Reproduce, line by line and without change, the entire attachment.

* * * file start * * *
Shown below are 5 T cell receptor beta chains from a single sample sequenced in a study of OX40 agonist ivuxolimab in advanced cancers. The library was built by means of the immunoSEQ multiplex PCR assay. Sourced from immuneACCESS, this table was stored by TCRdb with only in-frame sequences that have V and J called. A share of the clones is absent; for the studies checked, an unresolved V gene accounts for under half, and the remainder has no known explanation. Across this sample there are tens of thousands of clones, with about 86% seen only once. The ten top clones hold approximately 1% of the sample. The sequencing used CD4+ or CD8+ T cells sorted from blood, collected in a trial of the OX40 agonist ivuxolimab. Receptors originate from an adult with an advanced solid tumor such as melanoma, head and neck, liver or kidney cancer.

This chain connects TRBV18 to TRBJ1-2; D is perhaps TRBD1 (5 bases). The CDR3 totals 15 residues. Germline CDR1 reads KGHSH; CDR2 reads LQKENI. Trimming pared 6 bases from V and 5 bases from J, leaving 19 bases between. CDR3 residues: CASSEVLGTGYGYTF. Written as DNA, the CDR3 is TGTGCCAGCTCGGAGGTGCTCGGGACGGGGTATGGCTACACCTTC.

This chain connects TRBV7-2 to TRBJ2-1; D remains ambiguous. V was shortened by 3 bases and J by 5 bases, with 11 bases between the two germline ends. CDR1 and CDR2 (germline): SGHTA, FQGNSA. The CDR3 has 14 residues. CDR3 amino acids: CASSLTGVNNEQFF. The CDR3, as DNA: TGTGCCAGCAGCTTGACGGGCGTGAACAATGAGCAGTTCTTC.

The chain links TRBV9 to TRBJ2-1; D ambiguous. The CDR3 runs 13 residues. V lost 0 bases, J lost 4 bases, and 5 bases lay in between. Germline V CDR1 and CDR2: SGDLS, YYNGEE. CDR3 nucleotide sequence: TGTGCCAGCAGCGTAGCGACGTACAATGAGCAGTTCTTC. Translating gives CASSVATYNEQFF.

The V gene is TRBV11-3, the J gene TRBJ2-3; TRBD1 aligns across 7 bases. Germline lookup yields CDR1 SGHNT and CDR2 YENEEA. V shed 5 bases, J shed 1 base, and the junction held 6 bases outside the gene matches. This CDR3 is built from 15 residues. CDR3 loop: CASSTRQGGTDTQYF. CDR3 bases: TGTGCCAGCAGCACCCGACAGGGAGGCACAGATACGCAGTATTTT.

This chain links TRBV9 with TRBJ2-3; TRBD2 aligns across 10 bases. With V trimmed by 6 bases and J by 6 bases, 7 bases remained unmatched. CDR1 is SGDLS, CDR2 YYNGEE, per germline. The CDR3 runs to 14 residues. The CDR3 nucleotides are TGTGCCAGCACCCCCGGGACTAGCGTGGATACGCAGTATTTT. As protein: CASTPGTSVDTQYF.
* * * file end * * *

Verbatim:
Shown below are 5 T cell receptor beta chains from a single sample sequenced in a study of OX40 agonist ivuxolimab in advanced cancers. The library was built by means of the immunoSEQ multiplex PCR assay. Sourced from immuneACCESS, this table was stored by TCRdb with only in-frame sequences that have V and J called. A share of the clones is absent; for the studies checked, an unresolved V gene accounts for under half, and the remainder has no known explanation. Across this sample there are tens of thousands of clones, with about 86% seen only once. The ten top clones hold approximately 1% of the sample. The sequencing used CD4+ or CD8+ T cells sorted from blood, collected in a trial of the OX40 agonist ivuxolimab. Receptors originate from an adult with an advanced solid tumor such as melanoma, head and neck, liver or kidney cancer.

This chain connects TRBV18 to TRBJ1-2; D is perhaps TRBD1 (5 bases). The CDR3 totals 15 residues. Germline CDR1 reads KGHSH; CDR2 reads LQKENI. Trimming pared 6 bases from V and 5 bases from J, leaving 19 bases between. CDR3 residues: CASSEVLGTGYGYTF. Written as DNA, the CDR3 is TGTGCCAGCTCGGAGGTGCTCGGGACGGGGTATGGCTACACCTTC.

This chain connects TRBV7-2 to TRBJ2-1; D remains ambiguous. V was shortened by 3 bases and J by 5 bases, with 11 bases between the two germline ends. CDR1 and CDR2 (germline): SGHTA, FQGNSA. The CDR3 has 14 residues. CDR3 amino acids: CASSLTGVNNEQFF. The CDR3, as DNA: TGTGCCAGCAGCTTGACGGGCGTGAACAATGAGCAGTTCTTC.

The chain links TRBV9 to TRBJ2-1; D ambiguous. The CDR3 runs 13 residues. V lost 0 bases, J lost 4 bases, and 5 bases lay in between. Germline V CDR1 and CDR2: SGDLS, YYNGEE. CDR3 nucleotide sequence: TGTGCCAGCAGCGTAGCGACGTACAATGAGCAGTTCTTC. Translating gives CASSVATYNEQFF.

The V gene is TRBV11-3, the J gene TRBJ2-3; TRBD1 aligns across 7 bases. Germline lookup yields CDR1 SGHNT and CDR2 YENEEA. V shed 5 bases, J shed 1 base, and the junction held 6 bases outside the gene matches. This CDR3 is built from 15 residues. CDR3 loop: CASSTRQGGTDTQYF. CDR3 bases: TGTGCCAGCAGCACCCGACAGGGAGGCACAGATACGCAGTATTTT.

This chain links TRBV9 with TRBJ2-3; TRBD2 aligns across 10 bases. With V trimmed by 6 bases and J by 6 bases, 7 bases remained unmatched. CDR1 is SGDLS, CDR2 YYNGEE, per germline. The CDR3 runs to 14 residues. The CDR3 nucleotides are TGTGCCAGCACCCCCGGGACTAGCGTGGATACGCAGTATTTT. As protein: CASTPGTSVDTQYF.